She bought me and my brother Count Chocula cereal. Her husband had salted peanuts in a giant jar near his recliner. She had a woodpecker toothpick grabber on her counter. When you pushed his beak down, he would grab a toothpick. When you’re six, that is really something.Her basement was scary. I never liked going down there but if you wanted to play with the Lincoln Logs you had to. She had poker chips, old spools, antique keys, and an automatic card shuffler that she let me play with. She never yelled at me for making too much noise and although I was a quiet girl, she called me her little chatterbox.
She lived on a lake where I made mud pies and every once in a while she would give me a minnow to play with. I was careful with the minnow, rolling it the tin full of muddy water.When I was older, she built a cabin. I went on the roof with my dad and he let me hammer in a shingle. There was plenty of space to wander around and an outhouse. In the cabin she told stories, we listened to the Indian radio station, and played countless games of Scrabble.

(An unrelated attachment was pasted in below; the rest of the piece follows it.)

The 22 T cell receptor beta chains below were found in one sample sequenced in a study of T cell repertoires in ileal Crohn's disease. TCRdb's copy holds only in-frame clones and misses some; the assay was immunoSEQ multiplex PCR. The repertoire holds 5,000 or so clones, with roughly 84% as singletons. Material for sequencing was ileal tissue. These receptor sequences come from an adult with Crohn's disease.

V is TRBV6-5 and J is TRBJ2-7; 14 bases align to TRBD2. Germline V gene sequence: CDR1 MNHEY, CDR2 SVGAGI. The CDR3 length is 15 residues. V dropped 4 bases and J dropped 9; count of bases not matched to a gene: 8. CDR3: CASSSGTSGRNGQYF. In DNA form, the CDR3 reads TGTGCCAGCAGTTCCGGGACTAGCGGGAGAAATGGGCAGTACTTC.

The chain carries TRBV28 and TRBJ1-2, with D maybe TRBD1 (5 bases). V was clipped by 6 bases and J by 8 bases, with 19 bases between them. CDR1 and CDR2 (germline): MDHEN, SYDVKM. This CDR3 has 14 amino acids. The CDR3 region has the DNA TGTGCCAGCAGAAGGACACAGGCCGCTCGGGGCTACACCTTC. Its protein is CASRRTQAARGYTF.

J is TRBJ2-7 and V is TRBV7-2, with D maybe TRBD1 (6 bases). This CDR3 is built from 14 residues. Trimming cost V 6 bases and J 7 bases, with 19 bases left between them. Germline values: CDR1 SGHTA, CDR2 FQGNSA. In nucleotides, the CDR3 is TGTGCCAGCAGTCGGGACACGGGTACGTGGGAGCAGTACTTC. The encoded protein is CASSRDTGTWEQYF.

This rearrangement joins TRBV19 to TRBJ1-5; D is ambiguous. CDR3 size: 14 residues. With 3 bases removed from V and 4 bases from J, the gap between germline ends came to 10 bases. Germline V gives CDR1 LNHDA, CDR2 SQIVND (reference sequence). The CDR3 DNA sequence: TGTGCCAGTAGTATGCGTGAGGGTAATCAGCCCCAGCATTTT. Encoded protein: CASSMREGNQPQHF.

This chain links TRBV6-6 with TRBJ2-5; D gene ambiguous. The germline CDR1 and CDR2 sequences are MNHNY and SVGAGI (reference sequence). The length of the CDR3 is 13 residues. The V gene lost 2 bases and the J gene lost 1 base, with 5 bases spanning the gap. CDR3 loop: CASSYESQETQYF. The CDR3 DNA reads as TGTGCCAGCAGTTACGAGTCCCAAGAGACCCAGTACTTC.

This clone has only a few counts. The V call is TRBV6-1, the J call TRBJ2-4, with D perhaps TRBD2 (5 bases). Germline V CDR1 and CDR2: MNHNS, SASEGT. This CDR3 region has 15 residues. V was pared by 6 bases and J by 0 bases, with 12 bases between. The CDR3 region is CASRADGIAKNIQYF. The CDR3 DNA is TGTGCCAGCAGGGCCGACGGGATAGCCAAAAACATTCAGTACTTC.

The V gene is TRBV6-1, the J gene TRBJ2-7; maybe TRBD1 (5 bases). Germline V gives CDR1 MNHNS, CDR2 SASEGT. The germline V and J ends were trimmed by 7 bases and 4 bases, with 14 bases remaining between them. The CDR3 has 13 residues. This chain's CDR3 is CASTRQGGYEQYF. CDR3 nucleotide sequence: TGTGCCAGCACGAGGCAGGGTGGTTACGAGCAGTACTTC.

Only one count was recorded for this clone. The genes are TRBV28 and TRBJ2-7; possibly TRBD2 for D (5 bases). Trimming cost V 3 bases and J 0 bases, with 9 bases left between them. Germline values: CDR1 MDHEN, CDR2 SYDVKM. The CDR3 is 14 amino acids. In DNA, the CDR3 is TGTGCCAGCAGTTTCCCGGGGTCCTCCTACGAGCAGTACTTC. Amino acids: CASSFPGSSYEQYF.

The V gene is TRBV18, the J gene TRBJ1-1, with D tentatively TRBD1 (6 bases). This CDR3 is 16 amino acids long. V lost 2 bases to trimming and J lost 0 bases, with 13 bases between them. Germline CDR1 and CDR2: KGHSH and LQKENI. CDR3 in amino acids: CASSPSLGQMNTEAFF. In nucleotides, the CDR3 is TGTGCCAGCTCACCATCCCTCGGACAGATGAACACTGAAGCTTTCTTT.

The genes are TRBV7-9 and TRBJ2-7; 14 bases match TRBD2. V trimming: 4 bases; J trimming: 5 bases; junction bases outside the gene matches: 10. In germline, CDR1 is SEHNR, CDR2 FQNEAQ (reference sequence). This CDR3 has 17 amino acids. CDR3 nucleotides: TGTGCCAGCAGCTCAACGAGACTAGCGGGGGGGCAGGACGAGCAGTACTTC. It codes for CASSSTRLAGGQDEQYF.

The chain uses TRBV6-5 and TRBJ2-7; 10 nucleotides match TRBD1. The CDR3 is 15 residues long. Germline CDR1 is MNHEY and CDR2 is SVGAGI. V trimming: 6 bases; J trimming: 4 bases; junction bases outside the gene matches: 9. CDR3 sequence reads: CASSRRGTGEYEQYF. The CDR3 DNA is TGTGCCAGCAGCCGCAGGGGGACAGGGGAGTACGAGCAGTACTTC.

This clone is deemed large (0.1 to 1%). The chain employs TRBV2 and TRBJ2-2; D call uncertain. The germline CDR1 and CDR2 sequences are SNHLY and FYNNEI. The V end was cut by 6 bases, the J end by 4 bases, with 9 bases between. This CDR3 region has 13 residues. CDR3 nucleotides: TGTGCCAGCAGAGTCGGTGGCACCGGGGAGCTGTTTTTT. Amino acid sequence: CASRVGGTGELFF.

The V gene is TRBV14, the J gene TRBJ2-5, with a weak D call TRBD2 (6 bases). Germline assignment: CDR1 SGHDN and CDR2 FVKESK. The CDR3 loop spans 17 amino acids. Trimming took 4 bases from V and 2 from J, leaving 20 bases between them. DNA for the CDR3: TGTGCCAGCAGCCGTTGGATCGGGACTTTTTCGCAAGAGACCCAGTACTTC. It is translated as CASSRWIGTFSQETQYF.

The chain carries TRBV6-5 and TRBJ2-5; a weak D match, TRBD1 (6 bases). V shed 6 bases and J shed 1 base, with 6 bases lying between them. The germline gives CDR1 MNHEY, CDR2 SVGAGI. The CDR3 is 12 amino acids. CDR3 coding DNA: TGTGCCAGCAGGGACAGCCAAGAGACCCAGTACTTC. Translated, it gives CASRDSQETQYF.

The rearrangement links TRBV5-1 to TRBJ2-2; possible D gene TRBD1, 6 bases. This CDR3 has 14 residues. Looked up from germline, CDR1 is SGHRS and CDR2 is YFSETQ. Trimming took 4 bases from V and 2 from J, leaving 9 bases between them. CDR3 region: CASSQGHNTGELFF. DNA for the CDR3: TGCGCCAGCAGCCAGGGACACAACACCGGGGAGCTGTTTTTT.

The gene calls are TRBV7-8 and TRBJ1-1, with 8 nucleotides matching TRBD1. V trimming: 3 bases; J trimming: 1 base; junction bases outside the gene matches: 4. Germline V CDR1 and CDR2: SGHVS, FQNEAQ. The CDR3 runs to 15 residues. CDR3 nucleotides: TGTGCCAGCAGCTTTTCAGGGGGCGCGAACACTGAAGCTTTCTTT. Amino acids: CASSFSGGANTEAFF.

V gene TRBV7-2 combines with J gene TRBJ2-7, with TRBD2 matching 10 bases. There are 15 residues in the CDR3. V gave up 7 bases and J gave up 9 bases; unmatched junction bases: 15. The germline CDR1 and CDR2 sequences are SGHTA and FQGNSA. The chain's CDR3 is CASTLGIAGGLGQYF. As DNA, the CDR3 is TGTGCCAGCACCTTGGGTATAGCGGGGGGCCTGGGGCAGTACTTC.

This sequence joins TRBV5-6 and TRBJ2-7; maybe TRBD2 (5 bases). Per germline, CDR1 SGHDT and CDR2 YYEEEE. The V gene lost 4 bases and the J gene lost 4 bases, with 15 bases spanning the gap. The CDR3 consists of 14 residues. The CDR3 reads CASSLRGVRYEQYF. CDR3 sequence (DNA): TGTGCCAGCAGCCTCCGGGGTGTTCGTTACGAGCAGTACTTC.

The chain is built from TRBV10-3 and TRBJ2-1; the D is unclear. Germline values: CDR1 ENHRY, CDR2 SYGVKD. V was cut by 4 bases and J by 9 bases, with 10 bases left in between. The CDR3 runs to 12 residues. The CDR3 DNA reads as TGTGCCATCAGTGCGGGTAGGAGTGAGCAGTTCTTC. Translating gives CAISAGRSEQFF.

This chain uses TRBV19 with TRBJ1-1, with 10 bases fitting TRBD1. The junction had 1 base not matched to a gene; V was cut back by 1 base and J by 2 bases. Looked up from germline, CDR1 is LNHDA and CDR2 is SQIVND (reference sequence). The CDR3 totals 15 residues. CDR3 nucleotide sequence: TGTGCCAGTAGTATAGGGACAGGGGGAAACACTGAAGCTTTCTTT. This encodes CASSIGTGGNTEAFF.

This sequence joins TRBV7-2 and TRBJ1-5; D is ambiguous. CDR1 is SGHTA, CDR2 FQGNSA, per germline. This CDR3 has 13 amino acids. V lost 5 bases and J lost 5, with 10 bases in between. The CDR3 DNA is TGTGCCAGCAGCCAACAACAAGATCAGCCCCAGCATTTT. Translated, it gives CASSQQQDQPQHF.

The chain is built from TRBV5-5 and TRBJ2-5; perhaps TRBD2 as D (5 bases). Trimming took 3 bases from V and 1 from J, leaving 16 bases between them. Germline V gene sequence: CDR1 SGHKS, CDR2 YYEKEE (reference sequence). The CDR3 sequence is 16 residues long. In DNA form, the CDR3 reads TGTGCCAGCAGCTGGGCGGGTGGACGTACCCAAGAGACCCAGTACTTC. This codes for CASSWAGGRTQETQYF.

We are both older now. Life is not fair, but has been especially been harsh towards her. Her body has been encumbered with the effects of Rheumatoid Arthritis for years. Ever since I have known her, anyway. She has carried on with more physical pain than anyone I have ever met. She has also carried on with a stoic sense of humor and a brave front. Her life has been full, in the face of physical limitations.She has been fighting particularly hard these last few weeks after an ugly car accident, never wavering. I don’t know what makes her stronger than the rest of us. I don’t know if she has been fighting her whole life and it is her innate instinct. I don’t know if it is her resolve. I don’t know if it is her faith. I don’t know if she understands something we don’t. Maybe it’s a combination.
I know she is getting better. I know before too long, she will get back to enjoying nature because that is her nature.